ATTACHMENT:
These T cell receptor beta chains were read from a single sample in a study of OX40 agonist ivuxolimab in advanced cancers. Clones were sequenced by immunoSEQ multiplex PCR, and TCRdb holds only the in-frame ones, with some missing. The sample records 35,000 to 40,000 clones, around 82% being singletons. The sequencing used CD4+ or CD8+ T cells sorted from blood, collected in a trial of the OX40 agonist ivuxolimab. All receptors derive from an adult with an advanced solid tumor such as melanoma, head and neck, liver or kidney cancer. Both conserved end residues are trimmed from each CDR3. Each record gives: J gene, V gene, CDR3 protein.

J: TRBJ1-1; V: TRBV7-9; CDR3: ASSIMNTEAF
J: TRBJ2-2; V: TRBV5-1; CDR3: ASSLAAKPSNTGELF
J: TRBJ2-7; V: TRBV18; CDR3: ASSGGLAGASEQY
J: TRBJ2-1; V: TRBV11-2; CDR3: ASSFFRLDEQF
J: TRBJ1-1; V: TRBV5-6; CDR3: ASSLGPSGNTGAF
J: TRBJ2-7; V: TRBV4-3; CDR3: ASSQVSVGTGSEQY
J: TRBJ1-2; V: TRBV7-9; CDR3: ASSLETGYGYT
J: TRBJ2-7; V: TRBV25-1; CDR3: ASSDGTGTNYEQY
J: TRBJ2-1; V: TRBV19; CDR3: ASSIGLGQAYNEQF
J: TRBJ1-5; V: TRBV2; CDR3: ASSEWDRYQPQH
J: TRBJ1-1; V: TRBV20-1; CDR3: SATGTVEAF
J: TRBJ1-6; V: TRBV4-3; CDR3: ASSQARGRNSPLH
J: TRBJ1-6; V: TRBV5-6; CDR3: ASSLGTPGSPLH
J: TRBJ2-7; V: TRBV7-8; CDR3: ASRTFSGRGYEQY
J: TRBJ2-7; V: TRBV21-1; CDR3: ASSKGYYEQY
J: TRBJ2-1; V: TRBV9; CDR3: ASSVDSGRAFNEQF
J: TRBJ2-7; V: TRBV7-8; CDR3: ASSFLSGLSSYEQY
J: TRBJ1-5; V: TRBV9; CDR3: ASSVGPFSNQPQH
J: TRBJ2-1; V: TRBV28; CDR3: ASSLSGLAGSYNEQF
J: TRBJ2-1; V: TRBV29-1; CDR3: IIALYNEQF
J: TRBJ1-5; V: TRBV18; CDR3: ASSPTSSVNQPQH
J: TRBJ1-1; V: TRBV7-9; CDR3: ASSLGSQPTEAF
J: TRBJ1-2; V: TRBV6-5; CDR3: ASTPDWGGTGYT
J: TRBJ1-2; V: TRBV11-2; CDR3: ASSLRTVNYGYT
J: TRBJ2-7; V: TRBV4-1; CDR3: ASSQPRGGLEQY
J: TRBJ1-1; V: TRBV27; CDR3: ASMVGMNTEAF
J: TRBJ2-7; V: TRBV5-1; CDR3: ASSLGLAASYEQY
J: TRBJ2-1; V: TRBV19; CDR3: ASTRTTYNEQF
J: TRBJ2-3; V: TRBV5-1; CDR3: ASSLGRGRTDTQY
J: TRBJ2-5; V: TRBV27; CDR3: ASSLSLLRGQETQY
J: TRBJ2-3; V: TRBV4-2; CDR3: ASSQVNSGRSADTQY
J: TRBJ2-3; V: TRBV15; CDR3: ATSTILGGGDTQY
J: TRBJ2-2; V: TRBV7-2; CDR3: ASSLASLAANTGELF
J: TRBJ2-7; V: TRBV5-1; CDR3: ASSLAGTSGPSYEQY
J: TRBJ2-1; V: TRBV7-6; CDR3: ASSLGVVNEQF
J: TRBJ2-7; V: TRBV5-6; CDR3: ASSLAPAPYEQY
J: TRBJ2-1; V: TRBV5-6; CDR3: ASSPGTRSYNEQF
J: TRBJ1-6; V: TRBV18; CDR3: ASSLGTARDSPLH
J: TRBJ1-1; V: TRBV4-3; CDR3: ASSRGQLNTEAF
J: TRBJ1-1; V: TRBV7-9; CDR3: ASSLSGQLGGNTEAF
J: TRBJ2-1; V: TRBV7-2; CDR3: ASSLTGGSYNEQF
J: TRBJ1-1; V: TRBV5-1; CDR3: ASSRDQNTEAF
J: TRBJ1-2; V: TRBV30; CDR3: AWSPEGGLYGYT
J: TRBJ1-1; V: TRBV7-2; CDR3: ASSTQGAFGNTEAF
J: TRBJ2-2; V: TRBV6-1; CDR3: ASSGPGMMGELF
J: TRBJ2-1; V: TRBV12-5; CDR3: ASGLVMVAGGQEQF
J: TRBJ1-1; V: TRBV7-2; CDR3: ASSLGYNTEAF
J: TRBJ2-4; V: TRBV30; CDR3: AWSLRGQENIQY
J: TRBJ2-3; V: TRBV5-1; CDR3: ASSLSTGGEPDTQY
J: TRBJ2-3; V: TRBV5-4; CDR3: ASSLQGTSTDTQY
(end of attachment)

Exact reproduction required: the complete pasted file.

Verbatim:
These T cell receptor beta chains were read from a single sample in a study of OX40 agonist ivuxolimab in advanced cancers. Clones were sequenced by immunoSEQ multiplex PCR, and TCRdb holds only the in-frame ones, with some missing. The sample records 35,000 to 40,000 clones, around 82% being singletons. The sequencing used CD4+ or CD8+ T cells sorted from blood, collected in a trial of the OX40 agonist ivuxolimab. All receptors derive from an adult with an advanced solid tumor such as melanoma, head and neck, liver or kidney cancer. Both conserved end residues are trimmed from each CDR3. Each record gives: J gene, V gene, CDR3 protein.

J: TRBJ1-1; V: TRBV7-9; CDR3: ASSIMNTEAF
J: TRBJ2-2; V: TRBV5-1; CDR3: ASSLAAKPSNTGELF
J: TRBJ2-7; V: TRBV18; CDR3: ASSGGLAGASEQY
J: TRBJ2-1; V: TRBV11-2; CDR3: ASSFFRLDEQF
J: TRBJ1-1; V: TRBV5-6; CDR3: ASSLGPSGNTGAF
J: TRBJ2-7; V: TRBV4-3; CDR3: ASSQVSVGTGSEQY
J: TRBJ1-2; V: TRBV7-9; CDR3: ASSLETGYGYT
J: TRBJ2-7; V: TRBV25-1; CDR3: ASSDGTGTNYEQY
J: TRBJ2-1; V: TRBV19; CDR3: ASSIGLGQAYNEQF
J: TRBJ1-5; V: TRBV2; CDR3: ASSEWDRYQPQH
J: TRBJ1-1; V: TRBV20-1; CDR3: SATGTVEAF
J: TRBJ1-6; V: TRBV4-3; CDR3: ASSQARGRNSPLH
J: TRBJ1-6; V: TRBV5-6; CDR3: ASSLGTPGSPLH
J: TRBJ2-7; V: TRBV7-8; CDR3: ASRTFSGRGYEQY
J: TRBJ2-7; V: TRBV21-1; CDR3: ASSKGYYEQY
J: TRBJ2-1; V: TRBV9; CDR3: ASSVDSGRAFNEQF
J: TRBJ2-7; V: TRBV7-8; CDR3: ASSFLSGLSSYEQY
J: TRBJ1-5; V: TRBV9; CDR3: ASSVGPFSNQPQH
J: TRBJ2-1; V: TRBV28; CDR3: ASSLSGLAGSYNEQF
J: TRBJ2-1; V: TRBV29-1; CDR3: IIALYNEQF
J: TRBJ1-5; V: TRBV18; CDR3: ASSPTSSVNQPQH
J: TRBJ1-1; V: TRBV7-9; CDR3: ASSLGSQPTEAF
J: TRBJ1-2; V: TRBV6-5; CDR3: ASTPDWGGTGYT
J: TRBJ1-2; V: TRBV11-2; CDR3: ASSLRTVNYGYT
J: TRBJ2-7; V: TRBV4-1; CDR3: ASSQPRGGLEQY
J: TRBJ1-1; V: TRBV27; CDR3: ASMVGMNTEAF
J: TRBJ2-7; V: TRBV5-1; CDR3: ASSLGLAASYEQY
J: TRBJ2-1; V: TRBV19; CDR3: ASTRTTYNEQF
J: TRBJ2-3; V: TRBV5-1; CDR3: ASSLGRGRTDTQY
J: TRBJ2-5; V: TRBV27; CDR3: ASSLSLLRGQETQY
J: TRBJ2-3; V: TRBV4-2; CDR3: ASSQVNSGRSADTQY
J: TRBJ2-3; V: TRBV15; CDR3: ATSTILGGGDTQY
J: TRBJ2-2; V: TRBV7-2; CDR3: ASSLASLAANTGELF
J: TRBJ2-7; V: TRBV5-1; CDR3: ASSLAGTSGPSYEQY
J: TRBJ2-1; V: TRBV7-6; CDR3: ASSLGVVNEQF
J: TRBJ2-7; V: TRBV5-6; CDR3: ASSLAPAPYEQY
J: TRBJ2-1; V: TRBV5-6; CDR3: ASSPGTRSYNEQF
J: TRBJ1-6; V: TRBV18; CDR3: ASSLGTARDSPLH
J: TRBJ1-1; V: TRBV4-3; CDR3: ASSRGQLNTEAF
J: TRBJ1-1; V: TRBV7-9; CDR3: ASSLSGQLGGNTEAF
J: TRBJ2-1; V: TRBV7-2; CDR3: ASSLTGGSYNEQF
J: TRBJ1-1; V: TRBV5-1; CDR3: ASSRDQNTEAF
J: TRBJ1-2; V: TRBV30; CDR3: AWSPEGGLYGYT
J: TRBJ1-1; V: TRBV7-2; CDR3: ASSTQGAFGNTEAF
J: TRBJ2-2; V: TRBV6-1; CDR3: ASSGPGMMGELF
J: TRBJ2-1; V: TRBV12-5; CDR3: ASGLVMVAGGQEQF
J: TRBJ1-1; V: TRBV7-2; CDR3: ASSLGYNTEAF
J: TRBJ2-4; V: TRBV30; CDR3: AWSLRGQENIQY
J: TRBJ2-3; V: TRBV5-1; CDR3: ASSLSTGGEPDTQY
J: TRBJ2-3; V: TRBV5-4; CDR3: ASSLQGTSTDTQY